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"Political insitutions" are not fundamental. They're downstream of many other things, like genetics and culture. It's absurd to talk about the "nordic model" as independent of nordic PEOPLE. Haiti can not and will not ever have the 'nordic model' implemented in their country, regardless of who's in charge and how much power they have, because such a 'model' depends on a kind of people which categorically do not exist in Haiti. There's a lot of ways in which this is true, but having the raw economic output required to fund such a model (which must necessarily come before such a model is established - you can't pay for anything otherwise) is surely the most basic. But then of course there's having good people who don't like violent crime, people with low future time orientation, people capable of building high trust societies etc, basically everything that was selected for in Northern Europe during it's inadvertant eugenics program (i.e. it's capital punishment heavy justice systems of the past).

But anyway, this is a strong review compared to most others if only for it's brilliant brevity.

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Mercifully to the point, on-topic, readable, and no digressive distactions. Understated unobtrusive humour a plus. I don't really mind the lack of "And the moral of the story is" galaxy-brained extrapolative conclusion which is a regular feature of ACX book reviews, since those so often get out over their skis in ways that detract from the main course. Solidly approve.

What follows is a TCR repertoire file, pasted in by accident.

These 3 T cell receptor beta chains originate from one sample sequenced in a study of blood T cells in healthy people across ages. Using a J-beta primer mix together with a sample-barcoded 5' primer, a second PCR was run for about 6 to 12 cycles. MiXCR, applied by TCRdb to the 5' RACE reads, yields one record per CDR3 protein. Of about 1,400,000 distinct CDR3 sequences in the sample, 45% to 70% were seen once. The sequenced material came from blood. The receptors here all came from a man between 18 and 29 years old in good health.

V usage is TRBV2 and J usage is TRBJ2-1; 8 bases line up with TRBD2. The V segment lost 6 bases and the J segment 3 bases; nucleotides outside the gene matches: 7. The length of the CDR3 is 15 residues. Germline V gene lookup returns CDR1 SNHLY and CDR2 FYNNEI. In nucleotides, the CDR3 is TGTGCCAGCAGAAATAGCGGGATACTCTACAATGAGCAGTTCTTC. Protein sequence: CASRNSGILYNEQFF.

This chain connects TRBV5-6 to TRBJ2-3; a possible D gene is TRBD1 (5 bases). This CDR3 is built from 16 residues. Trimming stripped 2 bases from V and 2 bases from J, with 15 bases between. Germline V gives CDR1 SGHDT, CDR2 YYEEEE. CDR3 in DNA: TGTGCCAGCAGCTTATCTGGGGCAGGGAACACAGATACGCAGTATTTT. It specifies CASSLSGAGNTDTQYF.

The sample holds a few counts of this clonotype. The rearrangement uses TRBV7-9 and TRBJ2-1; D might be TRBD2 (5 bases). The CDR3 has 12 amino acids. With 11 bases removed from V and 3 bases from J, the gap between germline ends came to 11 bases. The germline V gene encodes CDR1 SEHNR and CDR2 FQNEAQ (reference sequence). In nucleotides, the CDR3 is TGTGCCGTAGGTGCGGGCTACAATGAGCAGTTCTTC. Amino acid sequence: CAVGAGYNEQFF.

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Very fair review. Why Nations Fail was very disappointing. It was vague and rambling, and while I didn't come away thinking they were wrong, I didn't come away thinking they were right either. It was generally difficult to figure out what their thesis even was, at any detailed level, and whether they had presented any kind of evidence to support it. I wasn't inspired to put in the effort to try to answer those questions, so thanks for having done so. My main take away was "why are these guys so famous?" - so I'm glad you addressed that as well. I'll check out some of their papers, as you suggest.

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Aug 25, 2023·edited Aug 26, 2023